Home Office blocks Amsterdam University student from entering UK for study visit

Exclusive: Masters student Nadza Dzinalija told she cannot come to Britain for conference at Glasgow University because immigration officials ‘not satisfied’ she will leave at end of her stay

May Bulman
Social Affairs Correspondent
Monday 22 October 2018 08:45 BST
Home Office blocks Amsterdam University student from entering UK for study visit

A student from Amsterdam University has been blocked from entering the UK for an academic conference, in what has been branded unlawful and an “entirely irrational” decision that undermines Britain as a driver of academic research.

Nadza Dzinalija, a Bosnian national, was told she could not come to the UK for six days to attend an event organised by Glasgow University’s psychology department because immigration officials were “not satisfied” she would leave at the end of her stay.

The 21-year-old, who is currently studying for a psychology masters at the University of Amsterdam after achieving a distinction in her undergraduate degree, had provided the Home Office with proof of her return flight back to Amsterdam on 29 October.

But immigration officials said that because her student visa in the Netherlands was set to expire in December, they did not believe she would “comply with any restrictions placed on [her] by a UK visa regime”.

Ms Dzinalija submitted an application to extend her student visa in the Netherlands in September and is waiting for a decision, which legal experts said there was no reason would be refused.

Lawyers and academics said the fact the Home Office had refused the student’s visa on the assumption she would abandon her studies and try to remain in the UK illegally was both “unlawful” and “nonsensical”.

Speaking to The Independent, Ms Dzinalija, who travelled to Australia for an exchange last year with no visa issues, said: “I was really surprised. I’ve applied for a lot of visas before and this is the first time I’ve had this experience. I’m bitterly disappointed that I can’t attend [the conference].

“I do feel that the decision wasn’t well considered. I didn’t find the letter to be rude, but I was surprised at the outcome, and the fact that there’s no right of appeal. If I could have requested a review of the decision I think they would have reconsidered.”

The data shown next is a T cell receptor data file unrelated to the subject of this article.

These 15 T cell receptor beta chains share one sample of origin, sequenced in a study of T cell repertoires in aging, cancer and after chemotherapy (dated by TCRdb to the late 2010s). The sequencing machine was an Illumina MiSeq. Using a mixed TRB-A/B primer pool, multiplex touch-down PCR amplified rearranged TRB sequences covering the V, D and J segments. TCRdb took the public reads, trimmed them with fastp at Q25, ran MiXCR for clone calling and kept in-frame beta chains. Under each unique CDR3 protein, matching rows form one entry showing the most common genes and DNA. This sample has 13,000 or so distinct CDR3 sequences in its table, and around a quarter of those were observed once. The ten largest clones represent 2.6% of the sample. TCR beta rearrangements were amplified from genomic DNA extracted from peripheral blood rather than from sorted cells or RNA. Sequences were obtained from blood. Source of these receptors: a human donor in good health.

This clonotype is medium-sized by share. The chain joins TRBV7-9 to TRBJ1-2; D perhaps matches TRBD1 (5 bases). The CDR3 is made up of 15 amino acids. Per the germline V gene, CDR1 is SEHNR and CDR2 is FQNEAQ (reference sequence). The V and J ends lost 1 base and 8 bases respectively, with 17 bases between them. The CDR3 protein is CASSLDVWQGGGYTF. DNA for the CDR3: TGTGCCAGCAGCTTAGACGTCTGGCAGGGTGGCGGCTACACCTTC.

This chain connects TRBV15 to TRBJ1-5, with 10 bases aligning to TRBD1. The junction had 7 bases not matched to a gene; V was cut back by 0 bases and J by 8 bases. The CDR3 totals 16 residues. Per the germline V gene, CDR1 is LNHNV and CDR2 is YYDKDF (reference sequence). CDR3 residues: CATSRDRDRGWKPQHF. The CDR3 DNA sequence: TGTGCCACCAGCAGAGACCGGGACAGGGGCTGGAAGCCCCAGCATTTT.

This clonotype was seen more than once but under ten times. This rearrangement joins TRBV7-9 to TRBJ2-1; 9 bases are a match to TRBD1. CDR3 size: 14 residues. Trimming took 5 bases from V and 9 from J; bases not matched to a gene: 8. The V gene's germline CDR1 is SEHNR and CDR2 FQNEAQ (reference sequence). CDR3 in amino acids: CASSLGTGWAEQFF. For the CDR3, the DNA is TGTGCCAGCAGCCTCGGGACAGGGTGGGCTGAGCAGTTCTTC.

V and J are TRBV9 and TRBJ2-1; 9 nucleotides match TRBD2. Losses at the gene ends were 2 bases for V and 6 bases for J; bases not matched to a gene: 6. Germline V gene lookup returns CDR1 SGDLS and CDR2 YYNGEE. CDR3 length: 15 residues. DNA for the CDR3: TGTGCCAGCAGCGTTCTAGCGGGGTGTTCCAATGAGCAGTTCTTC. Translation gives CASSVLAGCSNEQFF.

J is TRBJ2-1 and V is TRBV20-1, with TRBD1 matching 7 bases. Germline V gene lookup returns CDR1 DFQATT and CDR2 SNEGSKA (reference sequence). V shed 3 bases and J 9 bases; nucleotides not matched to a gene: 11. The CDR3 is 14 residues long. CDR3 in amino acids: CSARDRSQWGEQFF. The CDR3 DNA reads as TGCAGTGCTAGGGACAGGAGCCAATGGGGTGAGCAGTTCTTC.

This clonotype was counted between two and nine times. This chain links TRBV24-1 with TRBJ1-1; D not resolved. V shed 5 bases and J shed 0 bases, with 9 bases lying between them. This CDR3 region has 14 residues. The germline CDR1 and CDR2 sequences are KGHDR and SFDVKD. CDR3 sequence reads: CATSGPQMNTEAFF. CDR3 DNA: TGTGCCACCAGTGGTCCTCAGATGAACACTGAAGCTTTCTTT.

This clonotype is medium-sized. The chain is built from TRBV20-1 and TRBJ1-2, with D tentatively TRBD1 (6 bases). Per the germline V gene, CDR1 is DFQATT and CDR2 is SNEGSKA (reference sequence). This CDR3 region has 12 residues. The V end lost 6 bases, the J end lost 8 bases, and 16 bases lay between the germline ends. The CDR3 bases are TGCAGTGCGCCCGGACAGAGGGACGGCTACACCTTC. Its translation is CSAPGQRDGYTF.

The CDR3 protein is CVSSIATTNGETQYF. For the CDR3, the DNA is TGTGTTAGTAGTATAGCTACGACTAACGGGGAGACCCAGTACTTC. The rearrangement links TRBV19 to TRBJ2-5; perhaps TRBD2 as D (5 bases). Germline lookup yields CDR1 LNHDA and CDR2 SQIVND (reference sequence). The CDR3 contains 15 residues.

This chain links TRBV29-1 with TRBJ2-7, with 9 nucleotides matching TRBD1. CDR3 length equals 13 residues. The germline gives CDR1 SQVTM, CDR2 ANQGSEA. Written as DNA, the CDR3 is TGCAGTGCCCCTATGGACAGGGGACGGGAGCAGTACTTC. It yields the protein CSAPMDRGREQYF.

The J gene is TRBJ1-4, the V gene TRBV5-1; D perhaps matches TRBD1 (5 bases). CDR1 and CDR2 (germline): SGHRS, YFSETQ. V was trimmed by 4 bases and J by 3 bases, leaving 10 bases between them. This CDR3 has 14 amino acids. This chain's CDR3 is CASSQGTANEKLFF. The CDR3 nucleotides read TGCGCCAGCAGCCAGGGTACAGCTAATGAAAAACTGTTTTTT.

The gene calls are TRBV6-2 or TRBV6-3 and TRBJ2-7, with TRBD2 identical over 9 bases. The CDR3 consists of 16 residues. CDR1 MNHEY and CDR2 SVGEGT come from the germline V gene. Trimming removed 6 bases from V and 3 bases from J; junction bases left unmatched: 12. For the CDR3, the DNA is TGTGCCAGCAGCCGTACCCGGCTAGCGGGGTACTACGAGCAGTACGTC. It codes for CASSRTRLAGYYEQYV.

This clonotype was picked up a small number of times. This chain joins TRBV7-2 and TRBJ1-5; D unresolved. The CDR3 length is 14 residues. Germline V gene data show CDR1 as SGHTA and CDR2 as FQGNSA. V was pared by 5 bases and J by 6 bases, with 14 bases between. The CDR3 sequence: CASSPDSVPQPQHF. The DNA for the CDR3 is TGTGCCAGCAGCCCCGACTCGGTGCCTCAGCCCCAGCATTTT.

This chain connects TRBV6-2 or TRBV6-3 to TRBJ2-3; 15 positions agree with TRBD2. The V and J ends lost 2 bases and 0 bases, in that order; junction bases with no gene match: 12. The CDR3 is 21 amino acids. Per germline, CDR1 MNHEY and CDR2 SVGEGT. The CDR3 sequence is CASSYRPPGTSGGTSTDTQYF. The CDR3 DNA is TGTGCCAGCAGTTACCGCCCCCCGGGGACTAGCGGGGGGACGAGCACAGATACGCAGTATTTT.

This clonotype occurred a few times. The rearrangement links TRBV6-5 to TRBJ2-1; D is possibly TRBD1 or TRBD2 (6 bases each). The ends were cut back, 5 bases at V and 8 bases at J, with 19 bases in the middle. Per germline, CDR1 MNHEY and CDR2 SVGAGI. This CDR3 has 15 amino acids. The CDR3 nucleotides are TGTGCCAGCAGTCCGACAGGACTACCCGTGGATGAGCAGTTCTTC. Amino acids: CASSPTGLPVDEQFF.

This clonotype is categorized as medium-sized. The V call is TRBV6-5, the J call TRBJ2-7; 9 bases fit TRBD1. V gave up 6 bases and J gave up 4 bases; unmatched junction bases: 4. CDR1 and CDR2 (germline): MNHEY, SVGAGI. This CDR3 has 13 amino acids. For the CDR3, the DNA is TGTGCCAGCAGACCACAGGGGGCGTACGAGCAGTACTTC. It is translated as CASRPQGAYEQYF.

The Bosnian national said she was also concerned the refusal could make it difficult to get a UK visa in the future, saying: “I feel that after you’ve been refused once, it’s very easy for immigration officers to use this against you. I just hope this doesn’t happen.”

Immigration barrister Jan Doerfel said the refusal of the visa for Ms Dzinalija was entirely irrational.

“Nadza is a first year masters student in a two-year programme at one of the most prestigious universities in the Netherlands,” he said.

“For the Home Office refuse her visa on the basis of an assumption that she would abandon her studies in the Netherlands and use an academic exchange with the University of Glasgow as a pretext to enter the UK unlawfully and live here in the hostile environment is not only unlawful but also deeply insulting to Nadza’s integrity.

“It furthermore portrays a feeling of superiority and arrogance not only towards applicants’ actual life choices but also towards our European neighbours as well as an insensitivity towards needs of academic institutions in this country which aim to keep the UK attractive and at the cutting edge of scientific research.”

Niamh Stack, Psychology Professor at Glasgow University, who organised the conference, said her first response to hearing about the denied visa was utter disbelief.

“These students are already on a highly regarded master’s programme at an excellent institution in the Netherlands," she said. "They provided clear evidence of their intent to return and their financial stability.

“The idea that they would abandon these career paths and established lives in the Netherlands where they have visas to live and study just to stay in the UK was nonsensical.”

Lampros Bisdounis, a psychology student at the University of Amsterdam and Glasgow University alumni, said: “There was no precedent to believe that Nadza would abandon her status as a Dutch resident and full-time student in a reputable two-year masters programme simply to move to the UK.

“But this decision also seemed plainly counterintuitive. The UK would be nothing but lucky to have people like Nadza emigrate into country as we have all dedicated our lives to improving our communities and raising awareness about mental health.

“The purpose of this visit is to discuss professional partnerships and exchange ideas about the implementation of open research practices. Ironically though, the UK closed the door to one of our students.”

A Home Office spokesperson said it was currently reviewing the case. “All visa applications are considered in line with the immigration rules and on the basis of the evidence provided,” the spokesperson said.

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